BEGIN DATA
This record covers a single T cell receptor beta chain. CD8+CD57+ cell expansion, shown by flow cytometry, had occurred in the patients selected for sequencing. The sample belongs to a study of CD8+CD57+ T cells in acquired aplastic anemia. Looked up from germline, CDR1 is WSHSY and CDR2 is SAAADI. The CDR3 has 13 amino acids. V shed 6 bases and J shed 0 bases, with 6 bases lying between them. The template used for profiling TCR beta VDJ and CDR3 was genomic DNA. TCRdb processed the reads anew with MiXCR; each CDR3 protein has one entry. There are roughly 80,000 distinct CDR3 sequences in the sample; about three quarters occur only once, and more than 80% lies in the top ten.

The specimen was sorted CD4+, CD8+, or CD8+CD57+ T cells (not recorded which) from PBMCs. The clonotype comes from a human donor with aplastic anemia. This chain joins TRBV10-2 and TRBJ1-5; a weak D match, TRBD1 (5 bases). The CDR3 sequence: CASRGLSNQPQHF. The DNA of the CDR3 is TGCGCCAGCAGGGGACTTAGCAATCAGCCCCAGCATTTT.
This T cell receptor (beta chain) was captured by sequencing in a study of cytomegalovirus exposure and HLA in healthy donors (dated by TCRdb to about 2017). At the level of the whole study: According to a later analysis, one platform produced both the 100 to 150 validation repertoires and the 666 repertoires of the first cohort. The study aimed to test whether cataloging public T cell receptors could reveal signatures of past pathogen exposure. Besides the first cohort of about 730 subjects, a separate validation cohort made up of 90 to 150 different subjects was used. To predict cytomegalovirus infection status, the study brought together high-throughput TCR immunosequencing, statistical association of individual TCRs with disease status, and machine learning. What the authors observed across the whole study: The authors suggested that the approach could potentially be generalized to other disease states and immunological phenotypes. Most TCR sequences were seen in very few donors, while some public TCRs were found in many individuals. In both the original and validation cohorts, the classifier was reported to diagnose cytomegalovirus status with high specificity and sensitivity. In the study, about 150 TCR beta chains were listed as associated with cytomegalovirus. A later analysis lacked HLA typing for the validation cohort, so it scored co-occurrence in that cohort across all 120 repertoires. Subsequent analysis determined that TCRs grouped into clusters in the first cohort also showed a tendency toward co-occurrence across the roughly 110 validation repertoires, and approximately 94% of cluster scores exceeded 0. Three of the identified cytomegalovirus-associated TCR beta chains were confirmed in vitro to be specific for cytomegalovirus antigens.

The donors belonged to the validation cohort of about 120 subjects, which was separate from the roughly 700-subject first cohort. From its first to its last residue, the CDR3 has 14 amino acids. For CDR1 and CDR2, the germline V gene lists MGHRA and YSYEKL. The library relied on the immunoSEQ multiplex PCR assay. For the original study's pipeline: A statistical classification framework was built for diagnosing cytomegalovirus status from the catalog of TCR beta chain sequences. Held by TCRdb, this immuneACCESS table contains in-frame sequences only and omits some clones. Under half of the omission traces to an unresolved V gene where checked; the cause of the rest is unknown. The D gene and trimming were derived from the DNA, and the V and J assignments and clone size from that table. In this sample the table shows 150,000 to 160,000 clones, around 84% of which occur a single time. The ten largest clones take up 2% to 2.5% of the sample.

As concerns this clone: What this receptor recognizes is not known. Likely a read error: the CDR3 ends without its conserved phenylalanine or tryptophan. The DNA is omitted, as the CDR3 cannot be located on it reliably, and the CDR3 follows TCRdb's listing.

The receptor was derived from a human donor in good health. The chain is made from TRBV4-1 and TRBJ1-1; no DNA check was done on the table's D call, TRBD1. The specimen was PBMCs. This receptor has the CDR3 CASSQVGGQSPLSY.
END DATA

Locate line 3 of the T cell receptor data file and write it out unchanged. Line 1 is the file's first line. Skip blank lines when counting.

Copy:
This T cell receptor (beta chain) was captured by sequencing in a study of cytomegalovirus exposure and HLA in healthy donors (dated by TCRdb to about 2017). At the level of the whole study: According to a later analysis, one platform produced both the 100 to 150 validation repertoires and the 666 repertoires of the first cohort. The study aimed to test whether cataloging public T cell receptors could reveal signatures of past pathogen exposure. Besides the first cohort of about 730 subjects, a separate validation cohort made up of 90 to 150 different subjects was used. To predict cytomegalovirus infection status, the study brought together high-throughput TCR immunosequencing, statistical association of individual TCRs with disease status, and machine learning. What the authors observed across the whole study: The authors suggested that the approach could potentially be generalized to other disease states and immunological phenotypes. Most TCR sequences were seen in very few donors, while some public TCRs were found in many individuals. In both the original and validation cohorts, the classifier was reported to diagnose cytomegalovirus status with high specificity and sensitivity. In the study, about 150 TCR beta chains were listed as associated with cytomegalovirus. A later analysis lacked HLA typing for the validation cohort, so it scored co-occurrence in that cohort across all 120 repertoires. Subsequent analysis determined that TCRs grouped into clusters in the first cohort also showed a tendency toward co-occurrence across the roughly 110 validation repertoires, and approximately 94% of cluster scores exceeded 0. Three of the identified cytomegalovirus-associated TCR beta chains were confirmed in vitro to be specific for cytomegalovirus antigens.